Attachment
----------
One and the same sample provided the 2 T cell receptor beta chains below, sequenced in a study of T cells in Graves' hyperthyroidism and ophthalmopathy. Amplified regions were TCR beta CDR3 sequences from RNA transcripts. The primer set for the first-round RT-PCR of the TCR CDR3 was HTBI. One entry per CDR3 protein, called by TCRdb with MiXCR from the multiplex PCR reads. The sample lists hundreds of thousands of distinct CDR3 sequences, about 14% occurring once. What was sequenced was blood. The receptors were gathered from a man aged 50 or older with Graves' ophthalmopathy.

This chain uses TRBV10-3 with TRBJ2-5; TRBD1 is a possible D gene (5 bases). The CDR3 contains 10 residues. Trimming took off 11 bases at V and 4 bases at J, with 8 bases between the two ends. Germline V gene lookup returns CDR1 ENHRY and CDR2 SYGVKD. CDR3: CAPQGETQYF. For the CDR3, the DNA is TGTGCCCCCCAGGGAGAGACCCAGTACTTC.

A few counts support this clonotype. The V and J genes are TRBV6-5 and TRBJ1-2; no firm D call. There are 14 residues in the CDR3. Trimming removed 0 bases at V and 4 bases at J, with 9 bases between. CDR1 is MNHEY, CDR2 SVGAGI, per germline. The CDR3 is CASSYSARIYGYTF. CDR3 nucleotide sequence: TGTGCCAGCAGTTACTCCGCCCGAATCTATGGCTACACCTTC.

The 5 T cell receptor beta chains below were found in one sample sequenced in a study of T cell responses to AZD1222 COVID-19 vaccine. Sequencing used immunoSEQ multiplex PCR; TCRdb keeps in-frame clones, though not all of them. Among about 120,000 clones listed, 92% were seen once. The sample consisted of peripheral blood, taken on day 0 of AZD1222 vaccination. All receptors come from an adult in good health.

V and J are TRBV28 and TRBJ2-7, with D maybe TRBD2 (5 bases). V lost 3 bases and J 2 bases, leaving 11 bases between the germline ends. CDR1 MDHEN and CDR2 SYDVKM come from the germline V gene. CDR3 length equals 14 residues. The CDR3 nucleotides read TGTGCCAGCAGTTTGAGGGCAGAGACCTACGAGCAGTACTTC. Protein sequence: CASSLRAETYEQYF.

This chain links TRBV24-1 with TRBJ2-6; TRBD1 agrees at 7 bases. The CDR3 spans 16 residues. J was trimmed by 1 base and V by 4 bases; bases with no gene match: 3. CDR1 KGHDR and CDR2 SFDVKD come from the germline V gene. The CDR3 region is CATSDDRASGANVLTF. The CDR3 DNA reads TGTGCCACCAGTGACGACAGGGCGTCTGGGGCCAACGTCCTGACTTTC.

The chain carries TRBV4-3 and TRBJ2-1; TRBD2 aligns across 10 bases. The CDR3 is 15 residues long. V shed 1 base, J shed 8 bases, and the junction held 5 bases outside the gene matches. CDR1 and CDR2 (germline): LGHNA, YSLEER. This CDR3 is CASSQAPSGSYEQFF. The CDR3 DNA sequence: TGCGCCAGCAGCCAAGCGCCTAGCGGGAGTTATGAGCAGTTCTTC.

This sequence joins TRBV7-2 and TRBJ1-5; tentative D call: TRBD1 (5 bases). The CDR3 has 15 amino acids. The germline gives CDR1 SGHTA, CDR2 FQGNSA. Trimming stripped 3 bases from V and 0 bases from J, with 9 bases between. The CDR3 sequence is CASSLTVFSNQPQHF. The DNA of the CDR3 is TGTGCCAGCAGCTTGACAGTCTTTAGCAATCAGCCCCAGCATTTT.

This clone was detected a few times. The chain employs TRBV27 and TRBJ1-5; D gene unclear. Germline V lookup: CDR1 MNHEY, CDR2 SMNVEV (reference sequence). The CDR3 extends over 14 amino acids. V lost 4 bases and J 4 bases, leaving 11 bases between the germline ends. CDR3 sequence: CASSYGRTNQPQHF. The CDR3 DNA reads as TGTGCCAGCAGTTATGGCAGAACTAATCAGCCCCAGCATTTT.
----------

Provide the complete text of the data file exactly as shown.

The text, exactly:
One and the same sample provided the 2 T cell receptor beta chains below, sequenced in a study of T cells in Graves' hyperthyroidism and ophthalmopathy. Amplified regions were TCR beta CDR3 sequences from RNA transcripts. The primer set for the first-round RT-PCR of the TCR CDR3 was HTBI. One entry per CDR3 protein, called by TCRdb with MiXCR from the multiplex PCR reads. The sample lists hundreds of thousands of distinct CDR3 sequences, about 14% occurring once. What was sequenced was blood. The receptors were gathered from a man aged 50 or older with Graves' ophthalmopathy.

This chain uses TRBV10-3 with TRBJ2-5; TRBD1 is a possible D gene (5 bases). The CDR3 contains 10 residues. Trimming took off 11 bases at V and 4 bases at J, with 8 bases between the two ends. Germline V gene lookup returns CDR1 ENHRY and CDR2 SYGVKD. CDR3: CAPQGETQYF. For the CDR3, the DNA is TGTGCCCCCCAGGGAGAGACCCAGTACTTC.

A few counts support this clonotype. The V and J genes are TRBV6-5 and TRBJ1-2; no firm D call. There are 14 residues in the CDR3. Trimming removed 0 bases at V and 4 bases at J, with 9 bases between. CDR1 is MNHEY, CDR2 SVGAGI, per germline. The CDR3 is CASSYSARIYGYTF. CDR3 nucleotide sequence: TGTGCCAGCAGTTACTCCGCCCGAATCTATGGCTACACCTTC.

The 5 T cell receptor beta chains below were found in one sample sequenced in a study of T cell responses to AZD1222 COVID-19 vaccine. Sequencing used immunoSEQ multiplex PCR; TCRdb keeps in-frame clones, though not all of them. Among about 120,000 clones listed, 92% were seen once. The sample consisted of peripheral blood, taken on day 0 of AZD1222 vaccination. All receptors come from an adult in good health.

V and J are TRBV28 and TRBJ2-7, with D maybe TRBD2 (5 bases). V lost 3 bases and J 2 bases, leaving 11 bases between the germline ends. CDR1 MDHEN and CDR2 SYDVKM come from the germline V gene. CDR3 length equals 14 residues. The CDR3 nucleotides read TGTGCCAGCAGTTTGAGGGCAGAGACCTACGAGCAGTACTTC. Protein sequence: CASSLRAETYEQYF.

This chain links TRBV24-1 with TRBJ2-6; TRBD1 agrees at 7 bases. The CDR3 spans 16 residues. J was trimmed by 1 base and V by 4 bases; bases with no gene match: 3. CDR1 KGHDR and CDR2 SFDVKD come from the germline V gene. The CDR3 region is CATSDDRASGANVLTF. The CDR3 DNA reads TGTGCCACCAGTGACGACAGGGCGTCTGGGGCCAACGTCCTGACTTTC.

The chain carries TRBV4-3 and TRBJ2-1; TRBD2 aligns across 10 bases. The CDR3 is 15 residues long. V shed 1 base, J shed 8 bases, and the junction held 5 bases outside the gene matches. CDR1 and CDR2 (germline): LGHNA, YSLEER. This CDR3 is CASSQAPSGSYEQFF. The CDR3 DNA sequence: TGCGCCAGCAGCCAAGCGCCTAGCGGGAGTTATGAGCAGTTCTTC.

This sequence joins TRBV7-2 and TRBJ1-5; tentative D call: TRBD1 (5 bases). The CDR3 has 15 amino acids. The germline gives CDR1 SGHTA, CDR2 FQGNSA. Trimming stripped 3 bases from V and 0 bases from J, with 9 bases between. The CDR3 sequence is CASSLTVFSNQPQHF. The DNA of the CDR3 is TGTGCCAGCAGCTTGACAGTCTTTAGCAATCAGCCCCAGCATTTT.

This clone was detected a few times. The chain employs TRBV27 and TRBJ1-5; D gene unclear. Germline V lookup: CDR1 MNHEY, CDR2 SMNVEV (reference sequence). The CDR3 extends over 14 amino acids. V lost 4 bases and J 4 bases, leaving 11 bases between the germline ends. CDR3 sequence: CASSYGRTNQPQHF. The CDR3 DNA reads as TGTGCCAGCAGTTATGGCAGAACTAATCAGCCCCAGCATTTT.